Principles of Musical Acoustics (Undergraduate Lecture Notes in Physics) (Paperback)
Principles of Musical Acoustics focuses on the basic principles in the science and technology of music. Musical examples and specific musical instruments demonstrate the principles. The book begins with a study of vibrations and waves, in that order. These topics constitute the basic physical properties of sound, one of two pillars supporting the science of musical acoustics. The second pillar is the human element, the physiological and psychological aspects of acoustical science. The perceptual topics include loudness, pitch, tone color, and localization of sound. With these two pillars in place, it is possible to go in a variety of directions. The book treats in turn, the topics of room acoustics, audio both analog and digital, broadcasting, and speech. It ends with chapters on the traditional musical instruments, organized by family. The mathematical level of this book assumes that the reader is familiar with elementary algebra. Trigonometric functions, logarithms and powers also appear in the book, but computational techniques are included as these concepts are introduced, and there is further technical help in appendices.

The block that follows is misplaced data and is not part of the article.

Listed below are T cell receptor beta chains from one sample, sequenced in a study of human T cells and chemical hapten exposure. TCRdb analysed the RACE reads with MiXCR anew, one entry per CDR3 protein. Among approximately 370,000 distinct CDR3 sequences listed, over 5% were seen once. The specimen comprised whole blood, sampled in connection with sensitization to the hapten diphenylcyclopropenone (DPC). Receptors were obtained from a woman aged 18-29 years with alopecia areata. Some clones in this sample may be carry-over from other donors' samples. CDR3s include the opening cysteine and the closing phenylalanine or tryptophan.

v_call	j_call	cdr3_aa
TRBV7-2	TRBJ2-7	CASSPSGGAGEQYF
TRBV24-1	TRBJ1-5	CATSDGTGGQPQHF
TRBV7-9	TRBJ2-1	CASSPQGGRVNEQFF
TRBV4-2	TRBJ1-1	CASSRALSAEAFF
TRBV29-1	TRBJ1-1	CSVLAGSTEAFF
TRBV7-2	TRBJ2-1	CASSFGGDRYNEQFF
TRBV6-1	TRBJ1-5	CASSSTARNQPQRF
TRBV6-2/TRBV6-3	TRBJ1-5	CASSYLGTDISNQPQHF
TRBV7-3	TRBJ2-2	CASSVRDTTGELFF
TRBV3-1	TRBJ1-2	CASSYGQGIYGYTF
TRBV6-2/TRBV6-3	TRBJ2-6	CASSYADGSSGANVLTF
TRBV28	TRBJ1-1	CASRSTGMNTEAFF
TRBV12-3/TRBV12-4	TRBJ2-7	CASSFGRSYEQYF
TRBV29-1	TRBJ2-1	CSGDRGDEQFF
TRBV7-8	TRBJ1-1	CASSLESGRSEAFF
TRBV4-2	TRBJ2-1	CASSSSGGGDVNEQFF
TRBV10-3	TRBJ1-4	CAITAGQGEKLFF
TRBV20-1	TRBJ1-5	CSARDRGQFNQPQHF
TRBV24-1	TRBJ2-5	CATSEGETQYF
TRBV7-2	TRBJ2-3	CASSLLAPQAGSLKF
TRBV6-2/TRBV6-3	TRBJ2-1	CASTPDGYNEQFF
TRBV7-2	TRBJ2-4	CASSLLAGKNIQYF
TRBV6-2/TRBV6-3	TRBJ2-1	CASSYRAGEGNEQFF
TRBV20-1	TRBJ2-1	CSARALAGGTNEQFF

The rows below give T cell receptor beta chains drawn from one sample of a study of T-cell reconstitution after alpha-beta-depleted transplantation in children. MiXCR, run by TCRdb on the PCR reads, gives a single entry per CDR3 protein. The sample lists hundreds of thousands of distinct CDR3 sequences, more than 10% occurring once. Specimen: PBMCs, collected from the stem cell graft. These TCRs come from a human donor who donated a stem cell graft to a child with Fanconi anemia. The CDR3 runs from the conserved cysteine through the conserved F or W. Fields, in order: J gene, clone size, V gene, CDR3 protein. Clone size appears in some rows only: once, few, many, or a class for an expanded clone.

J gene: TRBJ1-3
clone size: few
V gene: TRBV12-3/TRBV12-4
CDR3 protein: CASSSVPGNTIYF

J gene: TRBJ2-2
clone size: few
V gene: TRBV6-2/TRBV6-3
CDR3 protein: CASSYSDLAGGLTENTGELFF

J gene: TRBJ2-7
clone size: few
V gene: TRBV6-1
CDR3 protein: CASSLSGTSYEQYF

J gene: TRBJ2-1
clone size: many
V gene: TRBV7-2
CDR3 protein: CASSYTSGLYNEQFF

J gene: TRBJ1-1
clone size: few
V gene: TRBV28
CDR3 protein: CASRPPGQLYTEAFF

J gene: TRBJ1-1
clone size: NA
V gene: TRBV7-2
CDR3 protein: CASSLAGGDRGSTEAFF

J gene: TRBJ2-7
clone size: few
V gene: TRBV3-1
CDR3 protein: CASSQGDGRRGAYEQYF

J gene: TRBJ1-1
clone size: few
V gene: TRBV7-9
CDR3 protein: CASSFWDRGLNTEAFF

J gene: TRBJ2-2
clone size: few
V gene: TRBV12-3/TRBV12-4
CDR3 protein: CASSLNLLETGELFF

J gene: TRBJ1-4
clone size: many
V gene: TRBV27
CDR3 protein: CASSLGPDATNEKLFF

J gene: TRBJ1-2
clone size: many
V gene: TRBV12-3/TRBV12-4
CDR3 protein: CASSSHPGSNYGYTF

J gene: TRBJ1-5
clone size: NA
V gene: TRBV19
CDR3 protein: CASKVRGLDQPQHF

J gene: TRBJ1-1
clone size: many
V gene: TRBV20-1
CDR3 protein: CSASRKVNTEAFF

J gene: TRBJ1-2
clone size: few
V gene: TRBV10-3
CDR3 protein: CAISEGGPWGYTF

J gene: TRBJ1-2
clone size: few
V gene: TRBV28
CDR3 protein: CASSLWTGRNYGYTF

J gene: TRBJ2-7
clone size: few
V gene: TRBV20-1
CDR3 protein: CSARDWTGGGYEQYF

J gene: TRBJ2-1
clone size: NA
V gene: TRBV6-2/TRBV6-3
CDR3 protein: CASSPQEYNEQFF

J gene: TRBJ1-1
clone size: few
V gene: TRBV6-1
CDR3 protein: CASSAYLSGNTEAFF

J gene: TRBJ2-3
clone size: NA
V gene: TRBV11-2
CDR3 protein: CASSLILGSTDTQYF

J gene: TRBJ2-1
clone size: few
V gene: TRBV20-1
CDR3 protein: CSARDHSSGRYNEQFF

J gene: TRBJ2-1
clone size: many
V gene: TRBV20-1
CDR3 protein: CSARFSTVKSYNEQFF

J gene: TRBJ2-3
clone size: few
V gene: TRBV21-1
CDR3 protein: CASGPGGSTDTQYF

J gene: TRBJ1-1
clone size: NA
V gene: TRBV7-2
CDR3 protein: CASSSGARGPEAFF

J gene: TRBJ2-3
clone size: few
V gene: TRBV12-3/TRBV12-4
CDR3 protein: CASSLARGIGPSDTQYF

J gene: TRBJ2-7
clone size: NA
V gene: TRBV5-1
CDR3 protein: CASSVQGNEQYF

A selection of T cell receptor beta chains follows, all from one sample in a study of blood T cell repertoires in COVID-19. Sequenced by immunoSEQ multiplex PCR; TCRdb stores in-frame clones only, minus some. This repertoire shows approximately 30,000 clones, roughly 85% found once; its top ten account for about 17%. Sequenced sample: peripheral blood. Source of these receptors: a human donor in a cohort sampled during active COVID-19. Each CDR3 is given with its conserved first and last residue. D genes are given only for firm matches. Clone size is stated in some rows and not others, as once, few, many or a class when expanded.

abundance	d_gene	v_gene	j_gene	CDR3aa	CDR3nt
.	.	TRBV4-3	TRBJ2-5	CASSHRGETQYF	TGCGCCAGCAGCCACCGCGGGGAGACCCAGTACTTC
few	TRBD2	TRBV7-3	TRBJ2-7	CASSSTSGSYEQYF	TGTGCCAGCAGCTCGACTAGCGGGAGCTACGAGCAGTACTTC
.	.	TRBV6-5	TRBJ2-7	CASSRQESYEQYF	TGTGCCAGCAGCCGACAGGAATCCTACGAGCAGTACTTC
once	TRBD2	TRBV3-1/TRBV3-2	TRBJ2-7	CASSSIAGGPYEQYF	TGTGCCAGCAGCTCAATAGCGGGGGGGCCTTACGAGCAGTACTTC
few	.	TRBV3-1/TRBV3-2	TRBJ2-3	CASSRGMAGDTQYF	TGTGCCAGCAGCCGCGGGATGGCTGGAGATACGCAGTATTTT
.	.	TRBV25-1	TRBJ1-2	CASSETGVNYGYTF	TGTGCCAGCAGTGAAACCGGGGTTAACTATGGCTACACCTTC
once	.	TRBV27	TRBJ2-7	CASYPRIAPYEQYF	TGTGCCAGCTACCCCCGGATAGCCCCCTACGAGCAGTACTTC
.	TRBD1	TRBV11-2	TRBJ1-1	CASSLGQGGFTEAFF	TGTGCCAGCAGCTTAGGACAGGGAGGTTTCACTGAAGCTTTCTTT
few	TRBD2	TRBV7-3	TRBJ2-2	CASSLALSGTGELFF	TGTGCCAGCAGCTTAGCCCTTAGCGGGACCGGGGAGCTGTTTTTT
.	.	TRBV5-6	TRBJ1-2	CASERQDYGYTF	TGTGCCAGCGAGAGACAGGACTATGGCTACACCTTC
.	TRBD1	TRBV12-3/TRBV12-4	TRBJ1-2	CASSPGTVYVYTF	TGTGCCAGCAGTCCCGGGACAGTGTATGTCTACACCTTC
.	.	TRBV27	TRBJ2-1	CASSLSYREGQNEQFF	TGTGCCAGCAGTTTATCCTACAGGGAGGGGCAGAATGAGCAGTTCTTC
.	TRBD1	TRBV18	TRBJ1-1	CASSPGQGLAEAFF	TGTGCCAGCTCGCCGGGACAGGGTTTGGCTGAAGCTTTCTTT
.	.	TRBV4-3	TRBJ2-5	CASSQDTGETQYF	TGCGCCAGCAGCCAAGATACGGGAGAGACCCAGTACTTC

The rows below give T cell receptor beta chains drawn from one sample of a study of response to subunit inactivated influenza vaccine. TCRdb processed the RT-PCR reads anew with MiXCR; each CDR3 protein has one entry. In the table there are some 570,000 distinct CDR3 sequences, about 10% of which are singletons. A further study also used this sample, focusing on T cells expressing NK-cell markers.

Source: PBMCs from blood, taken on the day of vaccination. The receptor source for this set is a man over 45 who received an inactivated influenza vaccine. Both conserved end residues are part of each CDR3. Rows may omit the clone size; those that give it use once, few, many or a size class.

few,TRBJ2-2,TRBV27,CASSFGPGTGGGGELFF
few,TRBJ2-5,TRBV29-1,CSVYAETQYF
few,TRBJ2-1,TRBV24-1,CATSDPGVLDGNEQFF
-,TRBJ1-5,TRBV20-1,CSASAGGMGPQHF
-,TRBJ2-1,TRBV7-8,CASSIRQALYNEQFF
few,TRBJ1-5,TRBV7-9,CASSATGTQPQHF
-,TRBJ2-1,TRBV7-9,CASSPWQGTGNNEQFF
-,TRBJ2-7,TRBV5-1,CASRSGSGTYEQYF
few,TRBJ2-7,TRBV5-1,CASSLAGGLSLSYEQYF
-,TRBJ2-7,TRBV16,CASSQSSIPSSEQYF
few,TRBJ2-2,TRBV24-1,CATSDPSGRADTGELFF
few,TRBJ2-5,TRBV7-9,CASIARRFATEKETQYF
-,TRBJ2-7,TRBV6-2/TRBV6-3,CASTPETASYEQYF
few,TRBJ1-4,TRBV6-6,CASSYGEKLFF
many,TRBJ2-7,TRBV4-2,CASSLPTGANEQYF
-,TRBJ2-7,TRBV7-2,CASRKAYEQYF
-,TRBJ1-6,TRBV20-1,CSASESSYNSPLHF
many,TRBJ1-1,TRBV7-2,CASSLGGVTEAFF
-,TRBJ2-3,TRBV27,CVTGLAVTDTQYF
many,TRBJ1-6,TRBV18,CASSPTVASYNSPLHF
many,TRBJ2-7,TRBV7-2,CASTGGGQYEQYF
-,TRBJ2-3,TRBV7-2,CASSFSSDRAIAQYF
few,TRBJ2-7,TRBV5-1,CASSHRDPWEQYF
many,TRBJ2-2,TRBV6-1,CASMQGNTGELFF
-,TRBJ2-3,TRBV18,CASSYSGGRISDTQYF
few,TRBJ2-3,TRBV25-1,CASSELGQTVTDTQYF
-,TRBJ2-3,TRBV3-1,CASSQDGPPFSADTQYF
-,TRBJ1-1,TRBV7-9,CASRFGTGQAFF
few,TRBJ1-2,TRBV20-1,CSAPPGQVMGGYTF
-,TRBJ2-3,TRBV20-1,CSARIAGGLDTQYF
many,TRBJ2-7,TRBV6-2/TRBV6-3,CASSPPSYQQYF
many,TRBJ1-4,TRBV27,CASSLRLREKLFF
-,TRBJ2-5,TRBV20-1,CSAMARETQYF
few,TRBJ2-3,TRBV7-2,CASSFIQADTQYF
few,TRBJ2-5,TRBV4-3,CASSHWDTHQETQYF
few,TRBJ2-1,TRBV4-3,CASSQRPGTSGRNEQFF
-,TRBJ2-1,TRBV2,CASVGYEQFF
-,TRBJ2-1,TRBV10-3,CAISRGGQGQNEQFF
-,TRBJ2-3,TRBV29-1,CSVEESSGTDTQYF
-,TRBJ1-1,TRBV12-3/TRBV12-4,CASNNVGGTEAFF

Prof. William Hartmann is Professor of Physics at Michigan State University. His research focuses on psychoacoustics and sound perception, and he first taught his course on musical acoustics for undergraduates in 1974. In 1981-82 Dr. Hartmann took a leave of absence to work as a visiting scientist at the Institute for Research on Acoustics and Music (IRCAM) in Paris. He subsequently served at IRCAM as acting director of acoustics (1982-1983) and, supported by a NSF-CNRS grant, as consultant (1983-1987). Dr. Hartmann has been a fellow of the Acoustical Society of America since 1983. He was chairman of the Technical Committee on Musical Acoustics from 1980 to 1984. From 1992-1995 he served on the Society's Executive Council and was chairman of the External Affairs Administrative Council (1994-1995). He gave the Society Tutorial at the spring meeting in 1996 entitled, "Pitch, Periodicity and the Brain." He served as vice president of the Society (1998-1999) and as president (2001-2002). As president, he worked to enhance the Society's connections with allied organizations such as the Institute for Noise Control Engineering, and to expand the Society's presence internationally. In 2001 Dr. Hartmann received the Distinguished Faculty Award from Michigan State University and the Helmholtz-Rayleigh Silver Medal from the Acoustical Society of America. He currently serves as Editor-in-Chief of Springer's Modern Acoustics and Signal Processing Series.